Better of two evils
The question is whether there is a reasonable chance of a referendum blunting opposition to disengagement, when it is patently clear that a Knesset vote relying on votes from the left would be inadequate.
Proposals to hold referendums in Israel, which have found their way onto the public agenda ever since the 1950s, have been weighed as a device for promoting "participatory democracy," in which the people's voice is heard on major issues. This argument is partly supported by the fact that referendums have become an inseparable part of the public system in democratic states.
The call for holding a referendum on disengagement, issued by numerous Likud cabinet ministers and members of Knesset and by the leaders of the Yesha [West Bank and Gaza] settlers' council, is not based on purely constitutional principles. The present-day call for a referendum is rooted in the serious argument that only a decision by the people as expressed in a referendum could provide the legitimization required for the cabinet's and the Knesset's decisions on the issue of disengagement.
The question that should be asked now is not whether such a referendum could prevent conflict in the event of a majority of the voters favoring disengagement. The question is whether there is a reasonable chance of such a referendum blunting opposition to disengagement, when it is patently clear that a Knesset vote that would rely strongly on votes from the left would be inadequate. It would be hard to dismiss the possibility that a referendum in support of disengagement would impart a legitimacy to the prime minister within his party and among the public. This would have at least some effect on a decision by the settlers with respect to avoiding a violent conflict.
A decision to hold a referendum now, which could be approved with the same regular majority that is required to pass a Basic Law in the Knesset, ought to be seen as the best of two evils - even by those who for various reasons are opposed to a referendum. The need for a referendum, which could be held within three months of the decision to hold it, could also be based on the increasing number of reports of rabbis who have been calling on soldiers to refuse orders to evacuate settlements. The statement by Rabbi Moshe Shapira, head of the Merkaz Harav Yeshiva and a former chief rabbi, that evacuation of settlements is on the same plane as "desecration of the Sabbath, or like eating unkosher meat," is an implicit call to disobey an order that would at some point in the future be given, by virtue of legal authorities vested in the state.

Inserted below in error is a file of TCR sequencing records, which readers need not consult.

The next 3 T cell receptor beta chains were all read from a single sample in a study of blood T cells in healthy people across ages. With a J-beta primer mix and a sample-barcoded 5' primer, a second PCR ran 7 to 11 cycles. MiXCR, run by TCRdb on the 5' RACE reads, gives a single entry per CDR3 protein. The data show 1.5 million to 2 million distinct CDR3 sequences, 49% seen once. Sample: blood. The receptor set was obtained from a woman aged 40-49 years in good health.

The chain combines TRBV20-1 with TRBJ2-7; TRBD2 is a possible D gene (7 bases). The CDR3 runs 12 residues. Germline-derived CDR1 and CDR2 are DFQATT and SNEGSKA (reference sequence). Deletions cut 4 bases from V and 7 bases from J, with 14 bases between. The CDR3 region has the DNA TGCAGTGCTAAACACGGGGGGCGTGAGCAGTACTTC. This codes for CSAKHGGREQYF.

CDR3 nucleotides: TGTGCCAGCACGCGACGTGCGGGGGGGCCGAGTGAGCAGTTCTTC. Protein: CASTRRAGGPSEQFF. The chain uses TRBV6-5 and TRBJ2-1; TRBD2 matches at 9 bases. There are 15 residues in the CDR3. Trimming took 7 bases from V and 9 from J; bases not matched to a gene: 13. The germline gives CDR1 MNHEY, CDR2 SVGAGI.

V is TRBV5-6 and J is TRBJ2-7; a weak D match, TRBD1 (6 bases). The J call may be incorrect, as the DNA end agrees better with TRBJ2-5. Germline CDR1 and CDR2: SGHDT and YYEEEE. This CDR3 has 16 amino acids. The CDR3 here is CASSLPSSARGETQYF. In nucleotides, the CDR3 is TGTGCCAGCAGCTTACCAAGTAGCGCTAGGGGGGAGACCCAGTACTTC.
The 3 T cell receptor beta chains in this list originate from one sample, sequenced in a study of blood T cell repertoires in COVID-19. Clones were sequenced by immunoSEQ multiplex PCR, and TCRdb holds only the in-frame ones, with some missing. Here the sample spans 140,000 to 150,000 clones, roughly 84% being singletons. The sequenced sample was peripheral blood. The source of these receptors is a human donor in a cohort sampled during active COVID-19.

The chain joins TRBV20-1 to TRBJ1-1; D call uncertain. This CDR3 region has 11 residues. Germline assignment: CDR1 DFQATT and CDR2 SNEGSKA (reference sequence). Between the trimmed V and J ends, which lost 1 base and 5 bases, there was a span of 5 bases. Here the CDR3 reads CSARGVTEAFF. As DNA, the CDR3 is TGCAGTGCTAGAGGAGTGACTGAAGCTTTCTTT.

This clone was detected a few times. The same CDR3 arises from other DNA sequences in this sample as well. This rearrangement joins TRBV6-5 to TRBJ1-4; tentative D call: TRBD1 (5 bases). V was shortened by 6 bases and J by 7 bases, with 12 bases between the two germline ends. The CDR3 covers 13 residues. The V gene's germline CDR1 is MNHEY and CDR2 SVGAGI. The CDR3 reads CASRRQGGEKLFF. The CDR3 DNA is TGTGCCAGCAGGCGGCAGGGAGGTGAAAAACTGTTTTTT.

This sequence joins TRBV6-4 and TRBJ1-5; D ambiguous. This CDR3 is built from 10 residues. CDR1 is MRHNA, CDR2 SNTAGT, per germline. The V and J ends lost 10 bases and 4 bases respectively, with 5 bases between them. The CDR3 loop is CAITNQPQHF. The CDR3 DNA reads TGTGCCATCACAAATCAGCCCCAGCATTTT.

Prime Minister Ariel Sharon is correct when he says that refusal to follow military orders, from any side of the political spectrum, can lead to "destruction and ruin." The rabbi's words do not merely make it permissible for soldiers to refuse to take part in evacuating settlements. They also grant legitimacy to the settlers themselves to prevent their own evacuation by policemen or soldiers, with force. The statement contains the nucleus of the destruction of the foundations of the rule of law in a polarized society. They reflect a step up in the calls to disobey the law. These calls are being issued by the spiritual leaders of religious Zionism at a time when an order to evacuate is a reasonable likelihood in the near future.
Given Rabbi Shapira's status, the serious nature of his statement and the forum in which it was made (an interview with the widely distributed religious weekly, Sheva), it would be easy to be lured into invoking the codes of criminal law against him. Such a decision would widen the rift and give Shapira an excellent stage from which to voice his sentiments. Thus it would seem that putting the rabbi on trial would not be considered a "matter of public interest," as required by law, at a time when it is clear that the damage to Israeli society by such a trial would exceed its benefits.
The choice not to put the rabbi on trial, and the rejection of MK Haim Ramon's demand that the attorney general give instructions to do so, does not release the attorney general from his obligation to apprise the rabbi of the seriousness of his statements and the danger they pose to Israeli democracy. The current situation requires - even prior to enforcement of the law - taking action to reinforce the legitimacy of decisions that could be taken by virtue of the law. A referendum can serve at this time as a device for legitimization of the scriptural principle of "following the majority," which is the essence of the rule of law when it comes to public and private authorities.
A referendum is a worthy, if imperfect, device against the refusal to obey the orders of a legal government. Public commitment by the settlers and their rabbis to accept the "law of the kingdom" in the event of a decision to disengage could motivate at least some of the opponents of a referendum from supporting it. In any event, it would be worth trying out the referendum device now, given the circumstances that have come to pass, so as to gauge how much it might contribute to strengthening Israeli democracy.
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